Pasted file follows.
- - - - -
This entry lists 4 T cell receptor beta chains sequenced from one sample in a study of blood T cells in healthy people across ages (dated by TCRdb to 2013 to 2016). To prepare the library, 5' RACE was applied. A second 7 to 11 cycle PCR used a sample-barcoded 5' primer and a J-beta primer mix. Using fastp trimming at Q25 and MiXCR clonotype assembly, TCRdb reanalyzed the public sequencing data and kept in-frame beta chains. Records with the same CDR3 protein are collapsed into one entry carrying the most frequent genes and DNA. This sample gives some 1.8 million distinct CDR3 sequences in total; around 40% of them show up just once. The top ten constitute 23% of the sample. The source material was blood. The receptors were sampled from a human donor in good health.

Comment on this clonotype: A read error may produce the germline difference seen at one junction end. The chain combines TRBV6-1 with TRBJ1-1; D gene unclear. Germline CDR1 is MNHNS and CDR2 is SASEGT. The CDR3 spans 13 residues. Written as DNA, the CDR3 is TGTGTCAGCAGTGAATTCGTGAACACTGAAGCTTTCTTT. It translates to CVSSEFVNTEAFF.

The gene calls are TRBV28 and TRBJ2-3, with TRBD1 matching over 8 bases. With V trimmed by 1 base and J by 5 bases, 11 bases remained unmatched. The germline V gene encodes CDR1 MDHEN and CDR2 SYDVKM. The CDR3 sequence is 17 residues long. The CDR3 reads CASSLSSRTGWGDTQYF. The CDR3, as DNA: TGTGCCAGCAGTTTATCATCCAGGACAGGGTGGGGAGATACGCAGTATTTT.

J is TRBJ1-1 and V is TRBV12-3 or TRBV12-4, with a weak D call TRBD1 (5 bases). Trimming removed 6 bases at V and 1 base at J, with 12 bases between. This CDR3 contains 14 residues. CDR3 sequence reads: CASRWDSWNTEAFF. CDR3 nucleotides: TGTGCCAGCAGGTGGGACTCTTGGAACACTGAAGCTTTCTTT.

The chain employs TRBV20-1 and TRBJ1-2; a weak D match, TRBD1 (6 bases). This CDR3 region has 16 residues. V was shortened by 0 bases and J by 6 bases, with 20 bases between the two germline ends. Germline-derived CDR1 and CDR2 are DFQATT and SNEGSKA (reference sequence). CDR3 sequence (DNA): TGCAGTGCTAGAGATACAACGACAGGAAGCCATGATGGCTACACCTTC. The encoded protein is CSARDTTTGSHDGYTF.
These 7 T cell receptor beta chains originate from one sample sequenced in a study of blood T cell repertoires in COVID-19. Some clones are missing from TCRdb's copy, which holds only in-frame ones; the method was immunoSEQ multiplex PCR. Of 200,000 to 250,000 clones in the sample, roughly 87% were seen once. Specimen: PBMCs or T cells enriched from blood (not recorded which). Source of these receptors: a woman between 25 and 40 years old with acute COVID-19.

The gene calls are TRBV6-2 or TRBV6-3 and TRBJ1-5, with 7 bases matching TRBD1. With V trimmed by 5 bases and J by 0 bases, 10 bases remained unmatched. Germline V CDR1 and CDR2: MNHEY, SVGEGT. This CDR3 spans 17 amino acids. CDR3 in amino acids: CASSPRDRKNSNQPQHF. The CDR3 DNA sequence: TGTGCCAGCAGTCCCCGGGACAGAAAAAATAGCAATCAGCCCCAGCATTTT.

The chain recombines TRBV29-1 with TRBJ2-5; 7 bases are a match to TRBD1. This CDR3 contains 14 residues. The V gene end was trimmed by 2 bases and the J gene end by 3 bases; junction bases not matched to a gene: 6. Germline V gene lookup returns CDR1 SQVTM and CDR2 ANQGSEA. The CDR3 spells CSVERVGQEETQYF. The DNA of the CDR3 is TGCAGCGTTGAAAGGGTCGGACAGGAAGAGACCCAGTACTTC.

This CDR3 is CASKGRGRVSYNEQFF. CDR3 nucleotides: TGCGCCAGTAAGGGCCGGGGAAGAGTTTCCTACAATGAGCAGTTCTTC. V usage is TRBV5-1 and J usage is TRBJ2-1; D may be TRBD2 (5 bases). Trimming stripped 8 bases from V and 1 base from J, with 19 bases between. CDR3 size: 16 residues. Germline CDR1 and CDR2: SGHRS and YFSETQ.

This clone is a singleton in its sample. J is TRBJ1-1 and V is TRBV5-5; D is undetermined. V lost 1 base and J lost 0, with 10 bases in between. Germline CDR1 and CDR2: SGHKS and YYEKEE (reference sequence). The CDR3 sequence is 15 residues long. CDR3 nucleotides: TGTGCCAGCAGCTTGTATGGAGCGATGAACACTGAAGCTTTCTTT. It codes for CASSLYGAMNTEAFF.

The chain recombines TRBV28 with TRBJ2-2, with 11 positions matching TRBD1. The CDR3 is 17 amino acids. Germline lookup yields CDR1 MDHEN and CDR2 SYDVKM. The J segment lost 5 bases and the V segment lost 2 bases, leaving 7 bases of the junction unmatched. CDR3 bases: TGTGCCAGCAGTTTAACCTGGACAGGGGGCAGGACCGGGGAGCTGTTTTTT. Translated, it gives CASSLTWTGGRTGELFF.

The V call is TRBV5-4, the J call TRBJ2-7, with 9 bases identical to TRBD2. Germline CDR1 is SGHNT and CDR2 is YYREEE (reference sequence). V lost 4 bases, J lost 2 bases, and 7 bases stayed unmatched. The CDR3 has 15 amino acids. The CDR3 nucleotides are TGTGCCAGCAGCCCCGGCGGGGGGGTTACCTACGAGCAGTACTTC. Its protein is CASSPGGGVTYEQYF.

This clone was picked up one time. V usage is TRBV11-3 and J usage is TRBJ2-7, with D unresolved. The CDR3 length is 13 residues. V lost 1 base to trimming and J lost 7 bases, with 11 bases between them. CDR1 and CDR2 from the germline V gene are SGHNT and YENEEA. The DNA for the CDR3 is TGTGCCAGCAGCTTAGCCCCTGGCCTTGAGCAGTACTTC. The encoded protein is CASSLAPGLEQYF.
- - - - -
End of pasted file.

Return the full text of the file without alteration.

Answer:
This entry lists 4 T cell receptor beta chains sequenced from one sample in a study of blood T cells in healthy people across ages (dated by TCRdb to 2013 to 2016). To prepare the library, 5' RACE was applied. A second 7 to 11 cycle PCR used a sample-barcoded 5' primer and a J-beta primer mix. Using fastp trimming at Q25 and MiXCR clonotype assembly, TCRdb reanalyzed the public sequencing data and kept in-frame beta chains. Records with the same CDR3 protein are collapsed into one entry carrying the most frequent genes and DNA. This sample gives some 1.8 million distinct CDR3 sequences in total; around 40% of them show up just once. The top ten constitute 23% of the sample. The source material was blood. The receptors were sampled from a human donor in good health.

Comment on this clonotype: A read error may produce the germline difference seen at one junction end. The chain combines TRBV6-1 with TRBJ1-1; D gene unclear. Germline CDR1 is MNHNS and CDR2 is SASEGT. The CDR3 spans 13 residues. Written as DNA, the CDR3 is TGTGTCAGCAGTGAATTCGTGAACACTGAAGCTTTCTTT. It translates to CVSSEFVNTEAFF.

The gene calls are TRBV28 and TRBJ2-3, with TRBD1 matching over 8 bases. With V trimmed by 1 base and J by 5 bases, 11 bases remained unmatched. The germline V gene encodes CDR1 MDHEN and CDR2 SYDVKM. The CDR3 sequence is 17 residues long. The CDR3 reads CASSLSSRTGWGDTQYF. The CDR3, as DNA: TGTGCCAGCAGTTTATCATCCAGGACAGGGTGGGGAGATACGCAGTATTTT.

J is TRBJ1-1 and V is TRBV12-3 or TRBV12-4, with a weak D call TRBD1 (5 bases). Trimming removed 6 bases at V and 1 base at J, with 12 bases between. This CDR3 contains 14 residues. CDR3 sequence reads: CASRWDSWNTEAFF. CDR3 nucleotides: TGTGCCAGCAGGTGGGACTCTTGGAACACTGAAGCTTTCTTT.

The chain employs TRBV20-1 and TRBJ1-2; a weak D match, TRBD1 (6 bases). This CDR3 region has 16 residues. V was shortened by 0 bases and J by 6 bases, with 20 bases between the two germline ends. Germline-derived CDR1 and CDR2 are DFQATT and SNEGSKA (reference sequence). CDR3 sequence (DNA): TGCAGTGCTAGAGATACAACGACAGGAAGCCATGATGGCTACACCTTC. The encoded protein is CSARDTTTGSHDGYTF.
These 7 T cell receptor beta chains originate from one sample sequenced in a study of blood T cell repertoires in COVID-19. Some clones are missing from TCRdb's copy, which holds only in-frame ones; the method was immunoSEQ multiplex PCR. Of 200,000 to 250,000 clones in the sample, roughly 87% were seen once. Specimen: PBMCs or T cells enriched from blood (not recorded which). Source of these receptors: a woman between 25 and 40 years old with acute COVID-19.

The gene calls are TRBV6-2 or TRBV6-3 and TRBJ1-5, with 7 bases matching TRBD1. With V trimmed by 5 bases and J by 0 bases, 10 bases remained unmatched. Germline V CDR1 and CDR2: MNHEY, SVGEGT. This CDR3 spans 17 amino acids. CDR3 in amino acids: CASSPRDRKNSNQPQHF. The CDR3 DNA sequence: TGTGCCAGCAGTCCCCGGGACAGAAAAAATAGCAATCAGCCCCAGCATTTT.

The chain recombines TRBV29-1 with TRBJ2-5; 7 bases are a match to TRBD1. This CDR3 contains 14 residues. The V gene end was trimmed by 2 bases and the J gene end by 3 bases; junction bases not matched to a gene: 6. Germline V gene lookup returns CDR1 SQVTM and CDR2 ANQGSEA. The CDR3 spells CSVERVGQEETQYF. The DNA of the CDR3 is TGCAGCGTTGAAAGGGTCGGACAGGAAGAGACCCAGTACTTC.

This CDR3 is CASKGRGRVSYNEQFF. CDR3 nucleotides: TGCGCCAGTAAGGGCCGGGGAAGAGTTTCCTACAATGAGCAGTTCTTC. V usage is TRBV5-1 and J usage is TRBJ2-1; D may be TRBD2 (5 bases). Trimming stripped 8 bases from V and 1 base from J, with 19 bases between. CDR3 size: 16 residues. Germline CDR1 and CDR2: SGHRS and YFSETQ.

This clone is a singleton in its sample. J is TRBJ1-1 and V is TRBV5-5; D is undetermined. V lost 1 base and J lost 0, with 10 bases in between. Germline CDR1 and CDR2: SGHKS and YYEKEE (reference sequence). The CDR3 sequence is 15 residues long. CDR3 nucleotides: TGTGCCAGCAGCTTGTATGGAGCGATGAACACTGAAGCTTTCTTT. It codes for CASSLYGAMNTEAFF.

The chain recombines TRBV28 with TRBJ2-2, with 11 positions matching TRBD1. The CDR3 is 17 amino acids. Germline lookup yields CDR1 MDHEN and CDR2 SYDVKM. The J segment lost 5 bases and the V segment lost 2 bases, leaving 7 bases of the junction unmatched. CDR3 bases: TGTGCCAGCAGTTTAACCTGGACAGGGGGCAGGACCGGGGAGCTGTTTTTT. Translated, it gives CASSLTWTGGRTGELFF.

The V call is TRBV5-4, the J call TRBJ2-7, with 9 bases identical to TRBD2. Germline CDR1 is SGHNT and CDR2 is YYREEE (reference sequence). V lost 4 bases, J lost 2 bases, and 7 bases stayed unmatched. The CDR3 has 15 amino acids. The CDR3 nucleotides are TGTGCCAGCAGCCCCGGCGGGGGGGTTACCTACGAGCAGTACTTC. Its protein is CASSPGGGVTYEQYF.

This clone was picked up one time. V usage is TRBV11-3 and J usage is TRBJ2-7, with D unresolved. The CDR3 length is 13 residues. V lost 1 base to trimming and J lost 7 bases, with 11 bases between them. CDR1 and CDR2 from the germline V gene are SGHNT and YENEEA. The DNA for the CDR3 is TGTGCCAGCAGCTTAGCCCCTGGCCTTGAGCAGTACTTC. The encoded protein is CASSLAPGLEQYF.